January 26, 2024
This Shabbat, we read the Torah portion in which our ancestors sang what became known as “The Song at the Sea” (Shirat HaYam), having experienced the miracle of crossing the parted Red Sea, from slavery into freedom. Since that moment, through our long desert wanderings and the vast history of our people that has followed, we have held the responsibility of that freedom. We accepted at Mount Sinai a covenant in which we partner with God to bring justice, healing and compassion into this world.
This Shabbat we also observe International Holocaust Remembrance Day, designated by the United Nations General Assembly to remember the six million Jewish victims of the Holocaust and the millions of other victims of Nazi persecution.
This year, as we come to this day, we face a deep and growing ignorance of the Holocaust, denial of that history, and the resurgence of virulent antisemitism throughout the world. We also face a mind-boggling and very dangerous misappropriation of the term “genocide” as Israel fights to defend itself against the truly and self-proclaimed genocidal organization Hamas and to free the 136 remaining hostages from captivity in Gaza. While there is certainly room for thoughtful critique of the ways Israel has conducted this war, the charge of genocide is not credible, and is in fact dangerous.
As the number of first-hand witnesses to the Shoah continues to dwindle, and the ignorance and denial of this history grows stronger, it is important first of all to understand how serious a challenge this is. Please see this link for a recent study of young people’s understanding (or lack thereof) of the Holocaust, and this link for a study conducted in 2020 about the Holocaust knowledge of younger generations more broadly.
There are, of course, bright lights in this world – doing small acts of justice, compassion, and honoring the few Holocaust survivors who remain. Here is a moving short video about a young person who regularly delivers Shabbat dinner to a 102 year old Holocaust survivor.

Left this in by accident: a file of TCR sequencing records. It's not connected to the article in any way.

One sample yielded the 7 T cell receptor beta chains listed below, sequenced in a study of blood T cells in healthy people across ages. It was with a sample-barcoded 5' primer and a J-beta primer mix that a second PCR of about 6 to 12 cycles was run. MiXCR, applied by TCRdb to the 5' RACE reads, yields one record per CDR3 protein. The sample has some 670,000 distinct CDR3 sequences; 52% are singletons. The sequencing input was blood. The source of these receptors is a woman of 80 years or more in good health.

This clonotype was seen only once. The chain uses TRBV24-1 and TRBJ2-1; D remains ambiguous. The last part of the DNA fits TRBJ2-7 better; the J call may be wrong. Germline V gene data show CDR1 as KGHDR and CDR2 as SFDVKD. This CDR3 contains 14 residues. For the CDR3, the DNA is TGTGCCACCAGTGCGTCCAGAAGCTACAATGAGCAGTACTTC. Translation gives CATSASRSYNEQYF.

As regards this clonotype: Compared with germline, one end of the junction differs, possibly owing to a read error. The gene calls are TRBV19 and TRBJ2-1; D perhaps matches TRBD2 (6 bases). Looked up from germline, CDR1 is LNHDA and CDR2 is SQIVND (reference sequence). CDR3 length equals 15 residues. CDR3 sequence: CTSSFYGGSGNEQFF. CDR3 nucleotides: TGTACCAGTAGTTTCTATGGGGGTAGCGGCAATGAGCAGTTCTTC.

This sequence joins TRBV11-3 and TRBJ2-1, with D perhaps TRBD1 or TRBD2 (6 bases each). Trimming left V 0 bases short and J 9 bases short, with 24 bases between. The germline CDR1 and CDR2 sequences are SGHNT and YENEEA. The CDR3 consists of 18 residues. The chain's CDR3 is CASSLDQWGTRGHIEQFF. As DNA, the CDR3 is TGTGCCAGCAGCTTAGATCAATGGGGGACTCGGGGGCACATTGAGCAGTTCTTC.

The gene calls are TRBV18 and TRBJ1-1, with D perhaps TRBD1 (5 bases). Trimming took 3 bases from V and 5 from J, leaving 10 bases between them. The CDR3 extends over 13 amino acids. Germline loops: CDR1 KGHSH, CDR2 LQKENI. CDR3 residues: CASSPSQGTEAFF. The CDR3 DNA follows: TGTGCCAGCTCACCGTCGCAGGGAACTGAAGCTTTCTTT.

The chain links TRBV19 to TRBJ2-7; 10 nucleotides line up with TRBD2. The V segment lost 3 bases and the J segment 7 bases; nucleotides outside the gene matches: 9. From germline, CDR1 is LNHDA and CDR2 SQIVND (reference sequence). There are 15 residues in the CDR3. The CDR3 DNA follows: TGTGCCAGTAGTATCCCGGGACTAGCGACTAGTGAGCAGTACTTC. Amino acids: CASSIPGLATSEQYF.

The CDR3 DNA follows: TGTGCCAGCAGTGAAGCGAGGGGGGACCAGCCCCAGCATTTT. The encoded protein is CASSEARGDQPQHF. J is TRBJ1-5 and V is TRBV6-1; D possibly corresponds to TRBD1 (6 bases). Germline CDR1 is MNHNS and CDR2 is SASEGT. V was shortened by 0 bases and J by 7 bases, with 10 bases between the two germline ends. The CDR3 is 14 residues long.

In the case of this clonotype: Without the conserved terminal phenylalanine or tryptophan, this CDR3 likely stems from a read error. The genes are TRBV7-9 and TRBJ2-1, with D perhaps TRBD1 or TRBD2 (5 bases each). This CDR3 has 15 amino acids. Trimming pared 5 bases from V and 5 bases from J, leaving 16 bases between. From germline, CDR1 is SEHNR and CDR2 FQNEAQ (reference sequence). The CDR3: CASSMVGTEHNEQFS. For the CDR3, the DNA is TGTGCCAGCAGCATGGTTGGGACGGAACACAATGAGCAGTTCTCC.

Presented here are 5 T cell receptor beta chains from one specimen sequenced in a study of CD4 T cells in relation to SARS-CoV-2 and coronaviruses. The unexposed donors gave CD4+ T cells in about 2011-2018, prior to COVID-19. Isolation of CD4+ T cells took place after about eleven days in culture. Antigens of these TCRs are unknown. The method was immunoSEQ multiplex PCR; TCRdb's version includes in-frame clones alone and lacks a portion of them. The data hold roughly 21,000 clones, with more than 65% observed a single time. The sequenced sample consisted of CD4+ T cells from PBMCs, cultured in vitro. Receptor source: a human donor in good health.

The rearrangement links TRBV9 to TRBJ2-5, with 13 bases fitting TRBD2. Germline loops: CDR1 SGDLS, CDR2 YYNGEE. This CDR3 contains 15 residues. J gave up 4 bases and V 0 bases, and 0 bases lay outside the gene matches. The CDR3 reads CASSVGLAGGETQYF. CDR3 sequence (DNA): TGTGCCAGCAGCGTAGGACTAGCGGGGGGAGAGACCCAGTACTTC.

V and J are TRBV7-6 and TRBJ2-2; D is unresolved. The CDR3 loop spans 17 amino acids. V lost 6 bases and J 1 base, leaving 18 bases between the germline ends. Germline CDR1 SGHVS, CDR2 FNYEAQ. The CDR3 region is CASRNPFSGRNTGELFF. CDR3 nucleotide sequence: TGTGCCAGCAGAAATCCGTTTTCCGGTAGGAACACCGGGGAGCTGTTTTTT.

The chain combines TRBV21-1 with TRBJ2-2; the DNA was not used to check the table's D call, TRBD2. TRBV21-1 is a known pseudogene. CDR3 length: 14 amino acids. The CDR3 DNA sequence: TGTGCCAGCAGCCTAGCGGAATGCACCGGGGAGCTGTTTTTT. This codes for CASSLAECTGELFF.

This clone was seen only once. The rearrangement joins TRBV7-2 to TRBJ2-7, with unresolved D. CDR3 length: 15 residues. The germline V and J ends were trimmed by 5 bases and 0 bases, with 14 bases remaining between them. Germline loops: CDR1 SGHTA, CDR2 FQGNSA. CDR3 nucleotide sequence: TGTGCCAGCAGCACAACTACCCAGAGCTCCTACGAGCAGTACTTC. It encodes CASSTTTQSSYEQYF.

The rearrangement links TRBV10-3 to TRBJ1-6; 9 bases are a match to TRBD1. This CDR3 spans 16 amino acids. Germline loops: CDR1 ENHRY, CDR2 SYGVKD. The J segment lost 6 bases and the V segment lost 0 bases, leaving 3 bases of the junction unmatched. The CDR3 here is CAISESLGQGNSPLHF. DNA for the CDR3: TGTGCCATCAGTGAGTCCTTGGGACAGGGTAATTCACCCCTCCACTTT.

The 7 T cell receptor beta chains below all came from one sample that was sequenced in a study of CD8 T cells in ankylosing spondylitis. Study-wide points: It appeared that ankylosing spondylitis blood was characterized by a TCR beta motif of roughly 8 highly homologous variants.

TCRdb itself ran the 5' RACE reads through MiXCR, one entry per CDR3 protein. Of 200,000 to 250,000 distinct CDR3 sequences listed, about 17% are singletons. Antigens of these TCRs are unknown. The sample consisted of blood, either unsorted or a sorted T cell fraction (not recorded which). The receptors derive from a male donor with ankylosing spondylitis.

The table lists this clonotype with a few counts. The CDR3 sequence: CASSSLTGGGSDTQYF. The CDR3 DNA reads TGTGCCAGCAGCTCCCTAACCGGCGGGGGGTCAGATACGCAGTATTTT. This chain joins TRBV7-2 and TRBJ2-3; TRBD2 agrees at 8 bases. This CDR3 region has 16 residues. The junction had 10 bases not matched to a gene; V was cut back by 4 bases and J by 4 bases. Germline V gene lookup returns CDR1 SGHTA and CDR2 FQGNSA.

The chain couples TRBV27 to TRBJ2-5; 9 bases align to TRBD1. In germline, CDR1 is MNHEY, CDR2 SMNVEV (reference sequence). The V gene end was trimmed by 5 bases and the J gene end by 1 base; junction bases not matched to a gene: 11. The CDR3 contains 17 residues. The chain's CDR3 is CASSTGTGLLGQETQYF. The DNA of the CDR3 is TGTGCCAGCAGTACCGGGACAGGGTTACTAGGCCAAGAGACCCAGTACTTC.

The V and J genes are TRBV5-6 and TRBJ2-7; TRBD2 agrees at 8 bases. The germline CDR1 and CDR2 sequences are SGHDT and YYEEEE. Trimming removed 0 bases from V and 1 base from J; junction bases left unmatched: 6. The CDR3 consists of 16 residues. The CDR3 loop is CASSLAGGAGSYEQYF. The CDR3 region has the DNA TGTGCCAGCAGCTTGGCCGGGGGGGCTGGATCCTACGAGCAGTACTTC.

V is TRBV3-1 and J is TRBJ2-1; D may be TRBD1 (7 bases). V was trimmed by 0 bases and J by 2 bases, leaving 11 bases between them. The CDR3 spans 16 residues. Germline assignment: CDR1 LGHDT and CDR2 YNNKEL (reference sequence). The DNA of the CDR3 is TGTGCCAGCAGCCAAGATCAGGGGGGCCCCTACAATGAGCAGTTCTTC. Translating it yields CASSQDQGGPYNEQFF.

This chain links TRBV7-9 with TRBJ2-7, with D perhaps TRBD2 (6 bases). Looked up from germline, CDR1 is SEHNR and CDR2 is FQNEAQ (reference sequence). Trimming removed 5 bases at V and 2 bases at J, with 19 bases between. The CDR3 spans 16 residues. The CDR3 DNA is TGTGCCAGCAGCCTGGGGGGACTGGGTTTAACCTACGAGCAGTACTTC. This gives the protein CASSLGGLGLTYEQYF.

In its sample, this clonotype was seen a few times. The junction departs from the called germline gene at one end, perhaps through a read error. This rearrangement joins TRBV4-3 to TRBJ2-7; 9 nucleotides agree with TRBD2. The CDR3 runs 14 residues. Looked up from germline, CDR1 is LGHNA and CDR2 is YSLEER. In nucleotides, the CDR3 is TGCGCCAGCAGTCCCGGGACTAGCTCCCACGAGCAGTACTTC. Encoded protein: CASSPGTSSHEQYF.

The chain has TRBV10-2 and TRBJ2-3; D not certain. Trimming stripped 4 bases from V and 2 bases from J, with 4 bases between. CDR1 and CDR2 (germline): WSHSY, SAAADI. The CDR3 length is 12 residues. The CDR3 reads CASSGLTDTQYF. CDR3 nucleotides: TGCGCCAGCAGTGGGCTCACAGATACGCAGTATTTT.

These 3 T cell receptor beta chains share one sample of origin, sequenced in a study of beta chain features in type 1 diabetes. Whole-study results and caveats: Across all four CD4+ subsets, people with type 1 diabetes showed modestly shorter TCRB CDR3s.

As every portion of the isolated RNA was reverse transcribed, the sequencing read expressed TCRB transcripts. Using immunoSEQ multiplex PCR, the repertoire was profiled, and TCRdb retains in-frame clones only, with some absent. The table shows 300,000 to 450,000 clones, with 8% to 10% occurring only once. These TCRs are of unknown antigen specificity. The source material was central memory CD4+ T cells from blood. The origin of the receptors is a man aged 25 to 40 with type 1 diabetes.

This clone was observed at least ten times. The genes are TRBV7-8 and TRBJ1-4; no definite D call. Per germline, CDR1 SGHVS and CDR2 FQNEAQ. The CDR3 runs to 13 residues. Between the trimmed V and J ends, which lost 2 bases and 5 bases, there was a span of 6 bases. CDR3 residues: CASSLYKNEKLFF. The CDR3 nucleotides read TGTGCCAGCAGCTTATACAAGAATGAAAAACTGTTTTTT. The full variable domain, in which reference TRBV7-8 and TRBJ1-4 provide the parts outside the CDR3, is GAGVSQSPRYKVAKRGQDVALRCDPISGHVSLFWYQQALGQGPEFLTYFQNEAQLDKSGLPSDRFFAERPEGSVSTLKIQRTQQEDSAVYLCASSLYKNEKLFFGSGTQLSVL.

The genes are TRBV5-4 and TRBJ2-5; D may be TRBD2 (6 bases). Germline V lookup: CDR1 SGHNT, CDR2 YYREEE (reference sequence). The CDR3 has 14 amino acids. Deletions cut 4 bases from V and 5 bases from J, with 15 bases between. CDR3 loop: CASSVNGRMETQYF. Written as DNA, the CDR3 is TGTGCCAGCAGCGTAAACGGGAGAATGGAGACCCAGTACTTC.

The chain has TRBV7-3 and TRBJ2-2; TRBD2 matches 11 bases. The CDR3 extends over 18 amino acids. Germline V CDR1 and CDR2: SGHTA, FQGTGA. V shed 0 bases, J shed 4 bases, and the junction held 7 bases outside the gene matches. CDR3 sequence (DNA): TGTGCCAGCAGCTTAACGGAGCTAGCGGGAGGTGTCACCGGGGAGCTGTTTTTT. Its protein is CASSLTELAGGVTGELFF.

I could never have imagined needing to commemorate Interational Holocaust Remembrance Day by uplifting the voices of reason against the case at the Hague charging Israel with genocide, but the need for education and understanding is urgent. I want to share with you the following speech by my teacher from the Shalom Hartman Institute in Jerusalem, Tal Becker, who is the Legal Adviser to Israel’s Foreign Ministry. On January 12th, he gave the opening address to the International Court of Justice in The Hague, as Israel’s representatives presented its defense against South Africa’s allegations of genocide by Israel in Gaza and its call for the court to order an immediate halt to IDF operations there. I urge you to watch or read his remarks at this link.
On this International Holocaust Memorial Day, the pursuit of justice for all is more urgent than ever. We must remember the power of language, of using words correctly, because genocide is born of false rhetoric, and to use the phrase heard widely since October 7th: “Never Again” is now.
Another piece for you to read and consider this Holocaust Remembrance Day is a message from Kenneth Jacobson, Deputy National Director of the Anti-Defamation League, about the dangers of using Holocaust analogies in this moment.
This Shabbat, we will do what our people has always done, even in times of anxiety, mourning, and threat. We will remember the past and we will celebrate life – the life of the trees and the sustaining cycles of nature as we celebrate Tu Bishvat this evening, the life of our community, as we sing, pray, eat and schmooze at Shabbat b’Yachad, and as we mark a joyous moment in the life of one of our TOS families with a beautiful Bar Mitzvah tomorrow.
I am so grateful for our community of life, light, and love as we continue to live out our sacred responsibility as a free people to fight for justice, security and peace for all. As we celebrate our freedom, may we pray for the freedom of the hostages ripped from their lives on October 7th, and the freedom for all human beings in Israel, in Gaza, and around the world who want life, security, peace and freedom for all. May our actions and also our words be used in the service of those goals.
Rabbi Audrey Marcus Berkman